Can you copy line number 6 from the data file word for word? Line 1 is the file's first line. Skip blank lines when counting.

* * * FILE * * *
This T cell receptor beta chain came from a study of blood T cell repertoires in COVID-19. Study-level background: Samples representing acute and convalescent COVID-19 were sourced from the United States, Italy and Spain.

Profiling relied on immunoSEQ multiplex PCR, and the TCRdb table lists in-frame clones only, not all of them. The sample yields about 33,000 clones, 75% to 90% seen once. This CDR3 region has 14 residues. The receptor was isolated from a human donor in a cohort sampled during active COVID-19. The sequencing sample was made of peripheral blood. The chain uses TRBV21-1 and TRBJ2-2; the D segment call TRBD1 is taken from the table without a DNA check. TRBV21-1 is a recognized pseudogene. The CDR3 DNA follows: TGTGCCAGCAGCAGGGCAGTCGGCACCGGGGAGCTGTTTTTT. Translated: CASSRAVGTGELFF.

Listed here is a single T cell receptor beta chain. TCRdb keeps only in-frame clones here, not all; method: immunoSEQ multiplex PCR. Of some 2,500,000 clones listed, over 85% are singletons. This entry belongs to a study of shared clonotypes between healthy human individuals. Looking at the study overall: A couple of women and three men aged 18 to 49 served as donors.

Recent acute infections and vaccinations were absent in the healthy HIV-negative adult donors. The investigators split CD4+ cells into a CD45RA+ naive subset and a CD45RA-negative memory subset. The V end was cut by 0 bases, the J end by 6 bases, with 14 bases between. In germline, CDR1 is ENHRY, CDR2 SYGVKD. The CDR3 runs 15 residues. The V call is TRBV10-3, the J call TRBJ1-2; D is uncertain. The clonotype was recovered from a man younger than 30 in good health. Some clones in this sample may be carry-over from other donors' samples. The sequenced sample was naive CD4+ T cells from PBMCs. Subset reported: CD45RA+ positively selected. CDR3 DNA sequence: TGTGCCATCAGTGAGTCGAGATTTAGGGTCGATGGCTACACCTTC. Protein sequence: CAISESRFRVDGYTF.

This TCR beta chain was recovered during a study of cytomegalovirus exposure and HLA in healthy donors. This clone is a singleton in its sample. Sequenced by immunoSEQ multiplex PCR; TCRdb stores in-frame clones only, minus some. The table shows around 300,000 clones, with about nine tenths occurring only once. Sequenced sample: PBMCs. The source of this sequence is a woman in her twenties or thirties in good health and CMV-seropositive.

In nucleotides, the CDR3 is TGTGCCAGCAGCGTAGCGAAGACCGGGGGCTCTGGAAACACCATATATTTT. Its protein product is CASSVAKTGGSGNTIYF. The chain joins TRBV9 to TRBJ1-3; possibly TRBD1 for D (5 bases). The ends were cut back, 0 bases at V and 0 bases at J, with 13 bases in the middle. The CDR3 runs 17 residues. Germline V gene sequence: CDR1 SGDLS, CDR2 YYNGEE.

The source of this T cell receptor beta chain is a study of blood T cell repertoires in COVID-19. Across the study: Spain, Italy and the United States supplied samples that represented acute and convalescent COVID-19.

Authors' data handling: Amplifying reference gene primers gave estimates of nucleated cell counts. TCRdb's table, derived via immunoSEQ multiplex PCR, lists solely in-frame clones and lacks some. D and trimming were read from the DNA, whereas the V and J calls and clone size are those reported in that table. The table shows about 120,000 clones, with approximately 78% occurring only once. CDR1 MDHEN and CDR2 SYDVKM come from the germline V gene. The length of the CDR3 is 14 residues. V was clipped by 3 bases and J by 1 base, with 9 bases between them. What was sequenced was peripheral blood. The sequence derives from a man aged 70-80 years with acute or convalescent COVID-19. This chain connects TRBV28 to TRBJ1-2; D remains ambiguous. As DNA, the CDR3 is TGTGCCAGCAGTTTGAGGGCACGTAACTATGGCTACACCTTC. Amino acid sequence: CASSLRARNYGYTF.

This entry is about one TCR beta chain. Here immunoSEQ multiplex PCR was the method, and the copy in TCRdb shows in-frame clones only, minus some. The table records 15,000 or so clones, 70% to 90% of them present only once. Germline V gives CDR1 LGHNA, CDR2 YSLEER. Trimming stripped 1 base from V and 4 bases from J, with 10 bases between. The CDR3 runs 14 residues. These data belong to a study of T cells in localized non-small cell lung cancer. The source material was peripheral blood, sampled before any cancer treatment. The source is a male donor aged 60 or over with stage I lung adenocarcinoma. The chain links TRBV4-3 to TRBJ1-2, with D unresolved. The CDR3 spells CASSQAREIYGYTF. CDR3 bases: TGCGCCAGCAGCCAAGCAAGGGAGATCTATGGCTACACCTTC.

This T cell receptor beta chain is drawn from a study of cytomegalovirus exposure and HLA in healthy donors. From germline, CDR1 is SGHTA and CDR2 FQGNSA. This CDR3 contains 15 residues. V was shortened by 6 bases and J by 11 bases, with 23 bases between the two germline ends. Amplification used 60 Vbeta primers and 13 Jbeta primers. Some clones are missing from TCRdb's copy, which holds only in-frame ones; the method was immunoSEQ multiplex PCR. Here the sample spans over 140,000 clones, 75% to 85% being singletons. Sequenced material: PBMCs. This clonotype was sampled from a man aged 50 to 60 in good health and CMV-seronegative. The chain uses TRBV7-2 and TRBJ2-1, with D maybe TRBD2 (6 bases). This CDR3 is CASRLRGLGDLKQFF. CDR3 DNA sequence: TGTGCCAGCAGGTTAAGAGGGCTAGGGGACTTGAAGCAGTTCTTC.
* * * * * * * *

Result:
In nucleotides, the CDR3 is TGTGCCAGCAGCGTAGCGAAGACCGGGGGCTCTGGAAACACCATATATTTT. Its protein product is CASSVAKTGGSGNTIYF. The chain joins TRBV9 to TRBJ1-3; possibly TRBD1 for D (5 bases). The ends were cut back, 0 bases at V and 0 bases at J, with 13 bases in the middle. The CDR3 runs 17 residues. Germline V gene sequence: CDR1 SGDLS, CDR2 YYNGEE.